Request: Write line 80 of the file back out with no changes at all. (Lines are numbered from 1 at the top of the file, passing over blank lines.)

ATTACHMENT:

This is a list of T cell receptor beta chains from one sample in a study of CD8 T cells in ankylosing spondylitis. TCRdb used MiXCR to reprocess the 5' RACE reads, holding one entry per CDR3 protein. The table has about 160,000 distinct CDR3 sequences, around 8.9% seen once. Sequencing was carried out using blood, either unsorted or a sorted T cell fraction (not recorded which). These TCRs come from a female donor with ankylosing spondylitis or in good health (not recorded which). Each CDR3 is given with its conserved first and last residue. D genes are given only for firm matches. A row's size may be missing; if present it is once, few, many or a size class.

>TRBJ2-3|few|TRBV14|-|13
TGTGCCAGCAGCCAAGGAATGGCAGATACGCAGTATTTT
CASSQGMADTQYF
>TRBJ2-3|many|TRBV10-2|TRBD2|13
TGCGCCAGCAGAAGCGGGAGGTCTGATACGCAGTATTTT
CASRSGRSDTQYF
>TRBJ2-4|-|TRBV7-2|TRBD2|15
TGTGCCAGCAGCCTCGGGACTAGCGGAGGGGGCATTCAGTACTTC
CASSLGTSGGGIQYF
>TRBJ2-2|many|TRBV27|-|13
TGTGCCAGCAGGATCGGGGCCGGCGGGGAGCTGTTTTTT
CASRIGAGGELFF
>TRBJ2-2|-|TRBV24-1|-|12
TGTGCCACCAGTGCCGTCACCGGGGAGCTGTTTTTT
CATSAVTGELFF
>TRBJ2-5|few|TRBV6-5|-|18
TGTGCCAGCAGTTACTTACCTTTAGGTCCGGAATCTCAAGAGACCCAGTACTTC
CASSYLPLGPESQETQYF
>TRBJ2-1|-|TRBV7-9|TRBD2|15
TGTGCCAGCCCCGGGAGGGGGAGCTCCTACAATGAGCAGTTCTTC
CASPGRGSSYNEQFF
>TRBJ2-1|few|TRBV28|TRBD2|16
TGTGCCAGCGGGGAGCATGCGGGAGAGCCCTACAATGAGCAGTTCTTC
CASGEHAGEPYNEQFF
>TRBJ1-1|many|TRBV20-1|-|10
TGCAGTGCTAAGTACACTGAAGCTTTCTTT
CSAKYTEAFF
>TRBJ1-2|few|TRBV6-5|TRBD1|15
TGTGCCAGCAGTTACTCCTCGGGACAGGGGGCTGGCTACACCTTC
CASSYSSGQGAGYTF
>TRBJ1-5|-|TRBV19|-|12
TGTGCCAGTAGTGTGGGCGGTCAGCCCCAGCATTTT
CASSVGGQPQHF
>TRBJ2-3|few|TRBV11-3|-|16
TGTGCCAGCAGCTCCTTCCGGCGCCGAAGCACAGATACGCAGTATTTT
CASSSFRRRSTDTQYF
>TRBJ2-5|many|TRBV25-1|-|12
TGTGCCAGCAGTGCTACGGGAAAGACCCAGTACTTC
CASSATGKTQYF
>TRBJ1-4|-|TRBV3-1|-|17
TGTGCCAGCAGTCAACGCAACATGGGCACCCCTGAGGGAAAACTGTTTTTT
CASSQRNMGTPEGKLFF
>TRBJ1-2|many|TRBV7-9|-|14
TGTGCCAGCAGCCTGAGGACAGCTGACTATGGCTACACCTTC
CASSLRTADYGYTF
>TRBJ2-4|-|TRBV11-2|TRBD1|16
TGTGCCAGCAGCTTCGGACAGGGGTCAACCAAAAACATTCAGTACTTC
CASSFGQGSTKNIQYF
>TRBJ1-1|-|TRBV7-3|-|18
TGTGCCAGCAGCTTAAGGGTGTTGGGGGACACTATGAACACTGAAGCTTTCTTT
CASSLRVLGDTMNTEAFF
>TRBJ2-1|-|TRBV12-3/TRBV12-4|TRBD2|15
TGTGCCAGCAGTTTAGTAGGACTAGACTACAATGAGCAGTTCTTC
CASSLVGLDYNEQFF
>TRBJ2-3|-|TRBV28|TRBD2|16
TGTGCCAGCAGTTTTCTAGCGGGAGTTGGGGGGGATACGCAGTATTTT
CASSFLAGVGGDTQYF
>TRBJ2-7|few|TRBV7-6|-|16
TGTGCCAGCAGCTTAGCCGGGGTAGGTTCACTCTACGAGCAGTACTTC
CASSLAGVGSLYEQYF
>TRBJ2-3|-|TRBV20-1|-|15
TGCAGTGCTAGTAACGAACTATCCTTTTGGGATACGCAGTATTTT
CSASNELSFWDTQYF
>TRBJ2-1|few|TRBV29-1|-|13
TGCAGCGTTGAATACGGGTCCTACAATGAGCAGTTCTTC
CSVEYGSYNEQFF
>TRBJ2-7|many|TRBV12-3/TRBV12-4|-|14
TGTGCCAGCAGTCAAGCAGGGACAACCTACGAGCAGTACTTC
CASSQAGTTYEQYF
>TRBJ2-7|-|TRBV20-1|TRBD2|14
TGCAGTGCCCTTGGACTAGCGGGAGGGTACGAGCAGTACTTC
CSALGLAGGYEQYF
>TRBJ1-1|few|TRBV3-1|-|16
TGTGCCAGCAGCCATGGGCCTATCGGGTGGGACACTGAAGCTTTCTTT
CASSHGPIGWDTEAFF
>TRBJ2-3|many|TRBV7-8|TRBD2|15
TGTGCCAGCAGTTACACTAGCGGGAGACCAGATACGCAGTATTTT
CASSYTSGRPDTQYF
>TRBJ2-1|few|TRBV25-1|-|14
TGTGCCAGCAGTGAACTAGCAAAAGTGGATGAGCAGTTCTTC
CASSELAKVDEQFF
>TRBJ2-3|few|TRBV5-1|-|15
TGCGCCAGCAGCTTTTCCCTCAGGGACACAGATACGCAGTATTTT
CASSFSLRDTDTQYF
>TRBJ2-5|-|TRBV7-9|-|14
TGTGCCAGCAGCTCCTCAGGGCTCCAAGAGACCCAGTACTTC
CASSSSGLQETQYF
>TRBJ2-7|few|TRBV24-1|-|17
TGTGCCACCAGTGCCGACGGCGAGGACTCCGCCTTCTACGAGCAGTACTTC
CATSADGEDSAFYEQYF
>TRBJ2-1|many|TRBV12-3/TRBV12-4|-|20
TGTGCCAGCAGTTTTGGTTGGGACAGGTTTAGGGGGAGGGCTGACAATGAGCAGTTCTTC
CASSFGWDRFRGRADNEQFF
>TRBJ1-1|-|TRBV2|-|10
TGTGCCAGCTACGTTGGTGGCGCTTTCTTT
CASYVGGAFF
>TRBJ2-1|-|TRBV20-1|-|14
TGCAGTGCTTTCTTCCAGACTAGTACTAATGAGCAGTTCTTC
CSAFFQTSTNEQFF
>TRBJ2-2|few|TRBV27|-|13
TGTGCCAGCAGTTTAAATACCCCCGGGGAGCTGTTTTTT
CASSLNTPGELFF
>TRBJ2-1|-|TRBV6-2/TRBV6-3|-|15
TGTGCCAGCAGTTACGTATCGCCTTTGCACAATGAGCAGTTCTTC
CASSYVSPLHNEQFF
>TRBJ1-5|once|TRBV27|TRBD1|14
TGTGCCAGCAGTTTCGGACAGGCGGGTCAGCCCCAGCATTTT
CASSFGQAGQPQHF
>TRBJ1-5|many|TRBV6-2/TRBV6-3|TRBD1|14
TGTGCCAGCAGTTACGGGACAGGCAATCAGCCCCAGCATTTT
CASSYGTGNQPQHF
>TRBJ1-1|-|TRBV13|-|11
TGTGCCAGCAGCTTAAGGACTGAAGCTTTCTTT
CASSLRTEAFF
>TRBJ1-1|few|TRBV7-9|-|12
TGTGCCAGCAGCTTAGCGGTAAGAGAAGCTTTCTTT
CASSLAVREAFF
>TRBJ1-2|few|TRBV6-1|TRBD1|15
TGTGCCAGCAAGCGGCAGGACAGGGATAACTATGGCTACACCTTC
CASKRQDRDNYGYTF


>TRBJ2-1|few|TRBV25-1|-|14